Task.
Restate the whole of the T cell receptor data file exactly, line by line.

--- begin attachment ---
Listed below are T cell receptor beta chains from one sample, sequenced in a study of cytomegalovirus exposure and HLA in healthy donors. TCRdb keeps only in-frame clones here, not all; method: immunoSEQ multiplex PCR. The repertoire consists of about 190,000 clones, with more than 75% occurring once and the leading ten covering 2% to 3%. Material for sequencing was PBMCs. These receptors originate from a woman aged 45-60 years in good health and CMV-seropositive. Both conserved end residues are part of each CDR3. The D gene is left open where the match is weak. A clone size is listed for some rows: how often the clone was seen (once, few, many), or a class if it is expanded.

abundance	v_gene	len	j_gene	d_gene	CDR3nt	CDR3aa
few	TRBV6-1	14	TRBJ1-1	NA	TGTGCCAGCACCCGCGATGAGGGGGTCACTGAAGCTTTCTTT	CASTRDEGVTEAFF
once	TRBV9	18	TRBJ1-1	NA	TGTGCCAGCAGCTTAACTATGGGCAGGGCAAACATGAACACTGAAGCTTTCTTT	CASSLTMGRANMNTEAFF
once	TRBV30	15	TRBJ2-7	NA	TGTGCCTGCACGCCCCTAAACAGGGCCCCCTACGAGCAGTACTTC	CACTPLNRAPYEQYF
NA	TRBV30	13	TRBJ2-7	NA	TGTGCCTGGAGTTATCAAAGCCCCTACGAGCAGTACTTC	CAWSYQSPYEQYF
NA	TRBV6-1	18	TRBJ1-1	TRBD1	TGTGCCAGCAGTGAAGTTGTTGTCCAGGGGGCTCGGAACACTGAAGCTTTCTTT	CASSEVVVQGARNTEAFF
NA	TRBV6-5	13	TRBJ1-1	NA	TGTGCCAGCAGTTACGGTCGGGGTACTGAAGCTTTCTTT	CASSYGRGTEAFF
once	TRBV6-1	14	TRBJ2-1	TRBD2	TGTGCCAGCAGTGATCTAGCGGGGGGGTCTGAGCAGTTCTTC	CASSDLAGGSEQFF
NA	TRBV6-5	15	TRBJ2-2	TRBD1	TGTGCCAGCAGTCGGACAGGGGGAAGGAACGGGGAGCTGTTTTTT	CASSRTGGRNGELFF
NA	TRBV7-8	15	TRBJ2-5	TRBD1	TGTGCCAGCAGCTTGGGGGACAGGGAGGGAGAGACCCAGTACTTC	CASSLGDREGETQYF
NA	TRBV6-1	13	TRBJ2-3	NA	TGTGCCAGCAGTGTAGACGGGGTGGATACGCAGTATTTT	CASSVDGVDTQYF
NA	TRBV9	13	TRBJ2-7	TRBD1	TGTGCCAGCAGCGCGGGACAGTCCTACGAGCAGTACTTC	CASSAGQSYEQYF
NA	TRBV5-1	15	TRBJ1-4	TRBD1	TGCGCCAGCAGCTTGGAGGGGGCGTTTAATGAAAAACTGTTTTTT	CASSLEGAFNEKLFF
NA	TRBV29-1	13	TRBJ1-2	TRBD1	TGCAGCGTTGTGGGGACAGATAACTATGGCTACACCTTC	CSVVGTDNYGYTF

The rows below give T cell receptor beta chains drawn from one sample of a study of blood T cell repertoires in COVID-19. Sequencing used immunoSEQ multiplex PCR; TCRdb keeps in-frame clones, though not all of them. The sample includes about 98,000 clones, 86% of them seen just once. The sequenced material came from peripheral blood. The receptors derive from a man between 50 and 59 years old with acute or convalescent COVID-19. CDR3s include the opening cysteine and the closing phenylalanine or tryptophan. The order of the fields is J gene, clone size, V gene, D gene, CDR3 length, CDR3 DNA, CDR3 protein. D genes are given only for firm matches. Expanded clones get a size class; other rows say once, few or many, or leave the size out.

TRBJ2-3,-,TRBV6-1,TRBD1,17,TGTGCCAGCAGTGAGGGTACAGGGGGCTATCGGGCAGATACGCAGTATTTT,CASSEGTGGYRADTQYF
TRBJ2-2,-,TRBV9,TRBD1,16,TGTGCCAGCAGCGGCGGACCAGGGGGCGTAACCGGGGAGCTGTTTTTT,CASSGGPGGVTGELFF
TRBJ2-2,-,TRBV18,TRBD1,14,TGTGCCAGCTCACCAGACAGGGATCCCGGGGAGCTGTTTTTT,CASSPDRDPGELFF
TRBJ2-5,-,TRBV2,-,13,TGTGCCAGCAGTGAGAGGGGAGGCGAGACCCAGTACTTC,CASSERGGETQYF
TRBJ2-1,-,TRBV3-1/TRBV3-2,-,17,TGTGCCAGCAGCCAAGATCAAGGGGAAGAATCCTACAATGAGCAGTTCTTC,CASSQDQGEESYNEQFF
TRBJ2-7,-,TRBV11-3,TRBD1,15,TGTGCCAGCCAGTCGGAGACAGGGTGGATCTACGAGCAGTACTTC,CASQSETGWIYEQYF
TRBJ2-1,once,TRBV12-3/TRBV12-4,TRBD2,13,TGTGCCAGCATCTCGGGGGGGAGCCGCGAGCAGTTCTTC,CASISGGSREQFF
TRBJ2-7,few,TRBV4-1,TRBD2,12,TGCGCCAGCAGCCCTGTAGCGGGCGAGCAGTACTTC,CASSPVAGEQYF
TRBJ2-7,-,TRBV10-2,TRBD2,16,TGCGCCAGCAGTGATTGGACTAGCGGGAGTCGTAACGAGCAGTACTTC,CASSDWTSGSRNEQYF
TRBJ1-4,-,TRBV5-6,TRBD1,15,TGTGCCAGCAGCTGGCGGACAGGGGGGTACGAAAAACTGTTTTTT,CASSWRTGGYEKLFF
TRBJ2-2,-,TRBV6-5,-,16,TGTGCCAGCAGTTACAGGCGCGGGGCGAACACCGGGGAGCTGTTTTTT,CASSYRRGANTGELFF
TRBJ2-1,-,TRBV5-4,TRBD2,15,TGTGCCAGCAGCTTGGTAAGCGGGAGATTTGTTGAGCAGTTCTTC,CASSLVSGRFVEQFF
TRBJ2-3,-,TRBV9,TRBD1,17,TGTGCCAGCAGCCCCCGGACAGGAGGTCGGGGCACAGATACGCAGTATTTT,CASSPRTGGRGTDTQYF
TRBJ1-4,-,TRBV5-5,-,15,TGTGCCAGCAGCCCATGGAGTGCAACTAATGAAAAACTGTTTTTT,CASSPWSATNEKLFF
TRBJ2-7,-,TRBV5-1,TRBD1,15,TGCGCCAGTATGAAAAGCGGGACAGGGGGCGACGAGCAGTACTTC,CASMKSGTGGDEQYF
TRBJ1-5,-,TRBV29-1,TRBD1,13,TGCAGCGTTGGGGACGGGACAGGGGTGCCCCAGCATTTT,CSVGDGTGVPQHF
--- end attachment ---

Listed below are T cell receptor beta chains from one sample, sequenced in a study of cytomegalovirus exposure and HLA in healthy donors. TCRdb keeps only in-frame clones here, not all; method: immunoSEQ multiplex PCR. The repertoire consists of about 190,000 clones, with more than 75% occurring once and the leading ten covering 2% to 3%. Material for sequencing was PBMCs. These receptors originate from a woman aged 45-60 years in good health and CMV-seropositive. Both conserved end residues are part of each CDR3. The D gene is left open where the match is weak. A clone size is listed for some rows: how often the clone was seen (once, few, many), or a class if it is expanded.

abundance	v_gene	len	j_gene	d_gene	CDR3nt	CDR3aa
few	TRBV6-1	14	TRBJ1-1	NA	TGTGCCAGCACCCGCGATGAGGGGGTCACTGAAGCTTTCTTT	CASTRDEGVTEAFF
once	TRBV9	18	TRBJ1-1	NA	TGTGCCAGCAGCTTAACTATGGGCAGGGCAAACATGAACACTGAAGCTTTCTTT	CASSLTMGRANMNTEAFF
once	TRBV30	15	TRBJ2-7	NA	TGTGCCTGCACGCCCCTAAACAGGGCCCCCTACGAGCAGTACTTC	CACTPLNRAPYEQYF
NA	TRBV30	13	TRBJ2-7	NA	TGTGCCTGGAGTTATCAAAGCCCCTACGAGCAGTACTTC	CAWSYQSPYEQYF
NA	TRBV6-1	18	TRBJ1-1	TRBD1	TGTGCCAGCAGTGAAGTTGTTGTCCAGGGGGCTCGGAACACTGAAGCTTTCTTT	CASSEVVVQGARNTEAFF
NA	TRBV6-5	13	TRBJ1-1	NA	TGTGCCAGCAGTTACGGTCGGGGTACTGAAGCTTTCTTT	CASSYGRGTEAFF
once	TRBV6-1	14	TRBJ2-1	TRBD2	TGTGCCAGCAGTGATCTAGCGGGGGGGTCTGAGCAGTTCTTC	CASSDLAGGSEQFF
NA	TRBV6-5	15	TRBJ2-2	TRBD1	TGTGCCAGCAGTCGGACAGGGGGAAGGAACGGGGAGCTGTTTTTT	CASSRTGGRNGELFF
NA	TRBV7-8	15	TRBJ2-5	TRBD1	TGTGCCAGCAGCTTGGGGGACAGGGAGGGAGAGACCCAGTACTTC	CASSLGDREGETQYF
NA	TRBV6-1	13	TRBJ2-3	NA	TGTGCCAGCAGTGTAGACGGGGTGGATACGCAGTATTTT	CASSVDGVDTQYF
NA	TRBV9	13	TRBJ2-7	TRBD1	TGTGCCAGCAGCGCGGGACAGTCCTACGAGCAGTACTTC	CASSAGQSYEQYF
NA	TRBV5-1	15	TRBJ1-4	TRBD1	TGCGCCAGCAGCTTGGAGGGGGCGTTTAATGAAAAACTGTTTTTT	CASSLEGAFNEKLFF
NA	TRBV29-1	13	TRBJ1-2	TRBD1	TGCAGCGTTGTGGGGACAGATAACTATGGCTACACCTTC	CSVVGTDNYGYTF

The rows below give T cell receptor beta chains drawn from one sample of a study of blood T cell repertoires in COVID-19. Sequencing used immunoSEQ multiplex PCR; TCRdb keeps in-frame clones, though not all of them. The sample includes about 98,000 clones, 86% of them seen just once. The sequenced material came from peripheral blood. The receptors derive from a man between 50 and 59 years old with acute or convalescent COVID-19. CDR3s include the opening cysteine and the closing phenylalanine or tryptophan. The order of the fields is J gene, clone size, V gene, D gene, CDR3 length, CDR3 DNA, CDR3 protein. D genes are given only for firm matches. Expanded clones get a size class; other rows say once, few or many, or leave the size out.

TRBJ2-3,-,TRBV6-1,TRBD1,17,TGTGCCAGCAGTGAGGGTACAGGGGGCTATCGGGCAGATACGCAGTATTTT,CASSEGTGGYRADTQYF
TRBJ2-2,-,TRBV9,TRBD1,16,TGTGCCAGCAGCGGCGGACCAGGGGGCGTAACCGGGGAGCTGTTTTTT,CASSGGPGGVTGELFF
TRBJ2-2,-,TRBV18,TRBD1,14,TGTGCCAGCTCACCAGACAGGGATCCCGGGGAGCTGTTTTTT,CASSPDRDPGELFF
TRBJ2-5,-,TRBV2,-,13,TGTGCCAGCAGTGAGAGGGGAGGCGAGACCCAGTACTTC,CASSERGGETQYF
TRBJ2-1,-,TRBV3-1/TRBV3-2,-,17,TGTGCCAGCAGCCAAGATCAAGGGGAAGAATCCTACAATGAGCAGTTCTTC,CASSQDQGEESYNEQFF
TRBJ2-7,-,TRBV11-3,TRBD1,15,TGTGCCAGCCAGTCGGAGACAGGGTGGATCTACGAGCAGTACTTC,CASQSETGWIYEQYF
TRBJ2-1,once,TRBV12-3/TRBV12-4,TRBD2,13,TGTGCCAGCATCTCGGGGGGGAGCCGCGAGCAGTTCTTC,CASISGGSREQFF
TRBJ2-7,few,TRBV4-1,TRBD2,12,TGCGCCAGCAGCCCTGTAGCGGGCGAGCAGTACTTC,CASSPVAGEQYF
TRBJ2-7,-,TRBV10-2,TRBD2,16,TGCGCCAGCAGTGATTGGACTAGCGGGAGTCGTAACGAGCAGTACTTC,CASSDWTSGSRNEQYF
TRBJ1-4,-,TRBV5-6,TRBD1,15,TGTGCCAGCAGCTGGCGGACAGGGGGGTACGAAAAACTGTTTTTT,CASSWRTGGYEKLFF
TRBJ2-2,-,TRBV6-5,-,16,TGTGCCAGCAGTTACAGGCGCGGGGCGAACACCGGGGAGCTGTTTTTT,CASSYRRGANTGELFF
TRBJ2-1,-,TRBV5-4,TRBD2,15,TGTGCCAGCAGCTTGGTAAGCGGGAGATTTGTTGAGCAGTTCTTC,CASSLVSGRFVEQFF
TRBJ2-3,-,TRBV9,TRBD1,17,TGTGCCAGCAGCCCCCGGACAGGAGGTCGGGGCACAGATACGCAGTATTTT,CASSPRTGGRGTDTQYF
TRBJ1-4,-,TRBV5-5,-,15,TGTGCCAGCAGCCCATGGAGTGCAACTAATGAAAAACTGTTTTTT,CASSPWSATNEKLFF
TRBJ2-7,-,TRBV5-1,TRBD1,15,TGCGCCAGTATGAAAAGCGGGACAGGGGGCGACGAGCAGTACTTC,CASMKSGTGGDEQYF
TRBJ1-5,-,TRBV29-1,TRBD1,13,TGCAGCGTTGGGGACGGGACAGGGGTGCCCCAGCATTTT,CSVGDGTGVPQHF